In my previous blog post I wrote about how convenience relates to the social sphere and how designers should always be aware of what level of convenience they are affording their intended users. In looking through the financial lens, I found financial justification for providing that convenience to users (enhancing your client's financial agenda) and tips on how to provide convenience to clients (enhancing your financial agenda).
LG has proven that providing convenience to a product, over what your competitors offer, can lead to better sales and adaptation of that product. Kimchi is a Korean fermented-cabbage dish with a strong taste and smell that quickly taints other food in a regular refrigerator. In the 1990s, LG released a refrigerator with a special kimchi compartment in it to isolate the odor and to provide proper maturation of the kimchi. By 2005, kimchi refrigerators became a fixture in 65% of Koren homes, and despite growing competition, LG remained the top-selling manufacturer (Esfahani, 2005). LG's Middle East marketing director, Hamad Malik says "Gone are the days where you could just roll out one product for the global market, we speak to consumer individually" (Daft & Marcic, 2008).
What LG has found is that by providing consumers with products that are convenient to their needs and life-styles, rather than a mass-produced product makes the customers happy and provides them with increased sales and success in the market.
LG has applied this technique in several markets over the past years. In India, LG has produced a variety of different appliances, including refrigerators with larger vegetable compartments offered in bright colors that reflect local preferences, dark-colored microwaves to hide masala stains , and a television with extra loud sound to play music on. Household appliances have always stood for increased convenience in the household, but by playing on specific needs in the area, LG is able to gain a substantial advantage above competitors. In 2005, LG's share of the Indian market was 29.4 percent in refrigerators, 26.5 percent in color TVs, 35.8 percent in washing machines, and a crushing 38.0 percent in microwave ovens (Kim, 2005). This performance encouraged LG to set a revenue target of $10 billion by 2010 (five times their revenues in the country in 2005).
Product design is not the only place that added convenience can provide a financial advantage to an organization. How many times have you been turned off from online shopping on a site that has a poorly designed and inconvenient catalogue? Amazon has proven to be an incredibly powerful shopping resource because of the convenience it offers shoppers in both the ease of shopping and the market data they offer to consumers, like items that you might be interested based on a purchase or items that others with similar purchases have looked at. They were ranked 5th out of 50 of Fortune Magazine's Most Admired companies in 2010, and much of their success is due to the innovation and level of convenience they brought to the online shopper, which has enable them to expand outside of book sales.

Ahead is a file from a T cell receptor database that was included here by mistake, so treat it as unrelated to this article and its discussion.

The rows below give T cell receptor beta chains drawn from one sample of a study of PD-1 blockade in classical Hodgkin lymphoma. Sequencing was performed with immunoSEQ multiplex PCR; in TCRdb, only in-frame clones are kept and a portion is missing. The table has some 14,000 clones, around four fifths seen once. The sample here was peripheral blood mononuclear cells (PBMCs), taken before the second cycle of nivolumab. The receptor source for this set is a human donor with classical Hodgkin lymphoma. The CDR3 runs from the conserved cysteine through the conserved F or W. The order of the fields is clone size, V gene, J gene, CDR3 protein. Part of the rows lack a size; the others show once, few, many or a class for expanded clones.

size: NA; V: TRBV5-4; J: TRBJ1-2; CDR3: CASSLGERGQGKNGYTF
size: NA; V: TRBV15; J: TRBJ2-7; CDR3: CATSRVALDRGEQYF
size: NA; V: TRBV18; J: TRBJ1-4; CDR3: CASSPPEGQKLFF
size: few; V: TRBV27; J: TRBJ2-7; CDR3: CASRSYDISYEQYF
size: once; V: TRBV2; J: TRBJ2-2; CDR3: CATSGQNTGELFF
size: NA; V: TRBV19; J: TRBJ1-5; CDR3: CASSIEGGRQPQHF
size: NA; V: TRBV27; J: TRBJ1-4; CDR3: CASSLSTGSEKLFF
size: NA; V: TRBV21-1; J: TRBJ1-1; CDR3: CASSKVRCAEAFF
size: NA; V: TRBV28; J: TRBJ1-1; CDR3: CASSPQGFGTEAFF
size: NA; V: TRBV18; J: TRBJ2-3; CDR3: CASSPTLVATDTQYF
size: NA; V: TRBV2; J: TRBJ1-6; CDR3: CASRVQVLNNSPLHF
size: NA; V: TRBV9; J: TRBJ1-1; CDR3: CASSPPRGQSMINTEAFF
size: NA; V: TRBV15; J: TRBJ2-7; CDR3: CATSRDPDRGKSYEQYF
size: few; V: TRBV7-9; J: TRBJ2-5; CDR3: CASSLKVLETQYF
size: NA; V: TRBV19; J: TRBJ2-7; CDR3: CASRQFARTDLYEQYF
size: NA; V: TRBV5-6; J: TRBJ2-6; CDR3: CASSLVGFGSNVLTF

After that lengthy discussion of how convenience can help you create enhance the financial agenda for your client, it is also important to think about how to enhance your own financial position.
Obviously two key ways to do this are to provide customer service to your clients and to meet your client's goals for the design application. Unfortunately, in the business world, the design world is often perceived as flighty and not necessarily driven by economic/financial measures of success (enough so that one of my marketing/advertising books had a whole chapter dedicated to how to work with the "creatives" at a firm). If you can demonstrate to a client that you value their time (even if they don't necessarily value yours) and offer convenience to them in your general communications and presentations, they are much more likely to keep coming back to you and possibly to recommend you to other colleagues. Chris at Freelance Review wrote The Three Rules of Convenience, which are: reply in a timely manner, give sufficient notice for absences, and deliver on-time, every time. These are valuable tips to keep at the back of your mind, so that you are always considering not only how to create the best design for a client, but also how to treat that client so they will want to continue working with you and enhancing your financial agenda.
Daft, R.L, & Marcic, D. (2008). Understanding management. New York: South-Western.
Esfahani, E. (2005, December 1). Thinking locally, succeeding globally. Business 2.0, Retrieved on October 16, 2010, from http://money.cnn.com/magazines/business2/business2_archive/2005/12/01/8364622/index.htm
Freelance Review. The three rules of convenience. Retrieved on October 3, 2010, from http://www.freelancereview.net/the-3-rules-of-convenience.
Kim, K. (2005, September). Premium marketing to the masses: an interview with lg electronics india's managing director. McKinsley Quarterly, Retrieved October 16, 2010, from http://www.mckinseyquarterly.com/Premium_marketing_to_the_masses_An_interview_with_LG_Electronics_Indias_managing_director_1666